Published October 06, 2011
I went to school at San Jose State University in Silicon Valley in 1975. I was an engineering major who would try to grab time on red beam lasers to make holograms, or sneak more time on the IBM mainframe in the computer lab – all while maintaining my insane interest in politics.
I guess that’s why Steve Jobs meant so much to me. I watched him and was inspired by him from the earliest days as the Silicon Valley we know today was born.
Steve Jobs was the person who made me ask the question “what would change people’s lives more? Technology? Or politics?”
I was a hopeless early adopter – I had to have the Apple Newton – but I chose politics as the way to make a difference.
So today I want to say, thank you, Steve. You changed more lives than any politician in either party in my lifetime.
Steve Jobs' ideology was simple – innovate and make it better than it's ever been done before. Woe is our nation that neither of our two major political parties had such a simple purpose and direction.
In his Stanford commencement speech Steve Jobs had some advice for the graduates that day that could serve our political discourse today:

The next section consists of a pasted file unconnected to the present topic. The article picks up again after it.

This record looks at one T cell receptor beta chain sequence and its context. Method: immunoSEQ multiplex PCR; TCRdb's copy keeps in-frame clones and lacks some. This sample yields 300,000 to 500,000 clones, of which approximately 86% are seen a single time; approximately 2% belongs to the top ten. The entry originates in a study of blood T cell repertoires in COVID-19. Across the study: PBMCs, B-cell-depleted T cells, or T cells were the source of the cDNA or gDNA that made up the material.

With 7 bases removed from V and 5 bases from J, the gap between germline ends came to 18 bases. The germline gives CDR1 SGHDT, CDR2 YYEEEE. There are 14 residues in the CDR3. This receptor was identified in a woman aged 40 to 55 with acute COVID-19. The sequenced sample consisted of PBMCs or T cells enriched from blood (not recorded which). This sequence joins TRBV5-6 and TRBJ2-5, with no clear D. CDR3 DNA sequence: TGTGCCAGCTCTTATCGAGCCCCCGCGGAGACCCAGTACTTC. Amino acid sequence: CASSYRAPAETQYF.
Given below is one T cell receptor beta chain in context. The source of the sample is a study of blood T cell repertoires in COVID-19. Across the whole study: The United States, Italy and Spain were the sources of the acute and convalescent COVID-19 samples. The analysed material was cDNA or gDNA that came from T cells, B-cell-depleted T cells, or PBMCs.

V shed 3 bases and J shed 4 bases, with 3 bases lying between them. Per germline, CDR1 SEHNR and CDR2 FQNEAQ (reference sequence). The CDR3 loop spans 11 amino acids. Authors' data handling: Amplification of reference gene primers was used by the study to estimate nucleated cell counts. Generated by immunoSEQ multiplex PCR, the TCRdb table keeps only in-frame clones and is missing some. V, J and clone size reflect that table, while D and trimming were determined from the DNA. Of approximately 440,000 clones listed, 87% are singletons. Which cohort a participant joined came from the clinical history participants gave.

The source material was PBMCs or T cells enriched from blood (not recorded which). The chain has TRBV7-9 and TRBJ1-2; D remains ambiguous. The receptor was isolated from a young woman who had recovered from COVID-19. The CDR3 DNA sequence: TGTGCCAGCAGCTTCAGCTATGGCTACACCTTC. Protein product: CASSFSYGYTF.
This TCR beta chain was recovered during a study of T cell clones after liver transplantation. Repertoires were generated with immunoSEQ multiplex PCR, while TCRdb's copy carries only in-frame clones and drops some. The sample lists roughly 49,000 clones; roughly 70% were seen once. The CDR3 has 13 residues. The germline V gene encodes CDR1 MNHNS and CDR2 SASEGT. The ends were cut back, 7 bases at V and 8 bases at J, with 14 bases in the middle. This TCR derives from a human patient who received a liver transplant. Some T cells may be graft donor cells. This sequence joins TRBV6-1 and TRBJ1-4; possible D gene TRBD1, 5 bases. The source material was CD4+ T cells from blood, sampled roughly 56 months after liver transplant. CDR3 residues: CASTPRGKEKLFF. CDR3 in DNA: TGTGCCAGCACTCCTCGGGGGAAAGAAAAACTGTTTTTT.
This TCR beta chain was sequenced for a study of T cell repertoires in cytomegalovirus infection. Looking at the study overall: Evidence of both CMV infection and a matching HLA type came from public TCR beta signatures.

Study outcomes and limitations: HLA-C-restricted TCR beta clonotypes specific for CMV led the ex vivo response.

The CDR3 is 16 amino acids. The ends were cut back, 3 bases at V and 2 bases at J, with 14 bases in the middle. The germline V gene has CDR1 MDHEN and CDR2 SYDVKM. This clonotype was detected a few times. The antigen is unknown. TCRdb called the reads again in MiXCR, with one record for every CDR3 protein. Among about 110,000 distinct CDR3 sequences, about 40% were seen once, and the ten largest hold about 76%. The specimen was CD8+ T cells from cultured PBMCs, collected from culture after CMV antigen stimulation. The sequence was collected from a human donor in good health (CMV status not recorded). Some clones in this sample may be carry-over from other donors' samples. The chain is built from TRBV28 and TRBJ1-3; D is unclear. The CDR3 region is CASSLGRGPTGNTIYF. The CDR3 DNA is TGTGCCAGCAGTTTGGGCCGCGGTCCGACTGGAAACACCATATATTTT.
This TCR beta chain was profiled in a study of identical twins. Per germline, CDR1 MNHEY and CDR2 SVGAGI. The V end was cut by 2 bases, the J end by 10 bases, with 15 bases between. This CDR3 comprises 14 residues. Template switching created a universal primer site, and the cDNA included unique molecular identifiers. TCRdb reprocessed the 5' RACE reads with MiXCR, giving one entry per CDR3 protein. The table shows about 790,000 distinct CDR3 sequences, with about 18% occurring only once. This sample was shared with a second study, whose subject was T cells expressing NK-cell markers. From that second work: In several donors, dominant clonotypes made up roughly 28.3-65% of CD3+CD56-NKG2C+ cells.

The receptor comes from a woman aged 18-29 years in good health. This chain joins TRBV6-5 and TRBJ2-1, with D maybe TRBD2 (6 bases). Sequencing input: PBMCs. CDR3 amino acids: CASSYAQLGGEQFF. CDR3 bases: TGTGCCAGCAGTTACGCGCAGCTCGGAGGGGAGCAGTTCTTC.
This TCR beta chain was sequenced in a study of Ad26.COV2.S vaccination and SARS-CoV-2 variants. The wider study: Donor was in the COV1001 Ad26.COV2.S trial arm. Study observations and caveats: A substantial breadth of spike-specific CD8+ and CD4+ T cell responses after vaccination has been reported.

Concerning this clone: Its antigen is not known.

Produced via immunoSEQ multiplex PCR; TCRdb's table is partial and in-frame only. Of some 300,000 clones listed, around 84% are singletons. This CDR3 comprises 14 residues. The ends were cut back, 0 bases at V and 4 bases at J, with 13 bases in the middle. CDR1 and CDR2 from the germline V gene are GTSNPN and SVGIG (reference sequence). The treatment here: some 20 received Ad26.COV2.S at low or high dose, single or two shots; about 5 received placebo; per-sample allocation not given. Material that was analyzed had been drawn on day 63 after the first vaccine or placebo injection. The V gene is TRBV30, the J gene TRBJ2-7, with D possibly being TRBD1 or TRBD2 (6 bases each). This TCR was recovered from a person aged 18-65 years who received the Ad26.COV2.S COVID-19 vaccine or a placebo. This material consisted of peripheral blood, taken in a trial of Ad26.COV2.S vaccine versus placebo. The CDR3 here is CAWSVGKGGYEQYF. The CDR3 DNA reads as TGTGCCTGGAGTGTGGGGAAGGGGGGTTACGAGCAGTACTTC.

“Don’t be trapped by dogma — which is living with the results of other people’s thinking. Don’t let the noise of others’ opinions drown out your own inner voice. And most important, have the courage to follow your heart and intuition. They somehow already know what you truly want to become. Everything else is secondary.”
America’s ideology was once to innovate and make it better than it has ever been done before. Today both parties and our nation’s leaders are trapped by dogma.
I have to wonder: what would life have been like had Steve Jobs chosen to change the world through politics? What would the Apple Party be like?
Thank you, Steve Jobs, for the choices you made and the difference you made in my life and in the lives of hundreds of millions.
Joe Trippi is a Fox News contributor and political strategist who worked for Ted Kennedy, Walter Mondale and Gary Hart and turned Howard Dean into an unlikely front runner in 2004. For more visit JoeTrippi.com.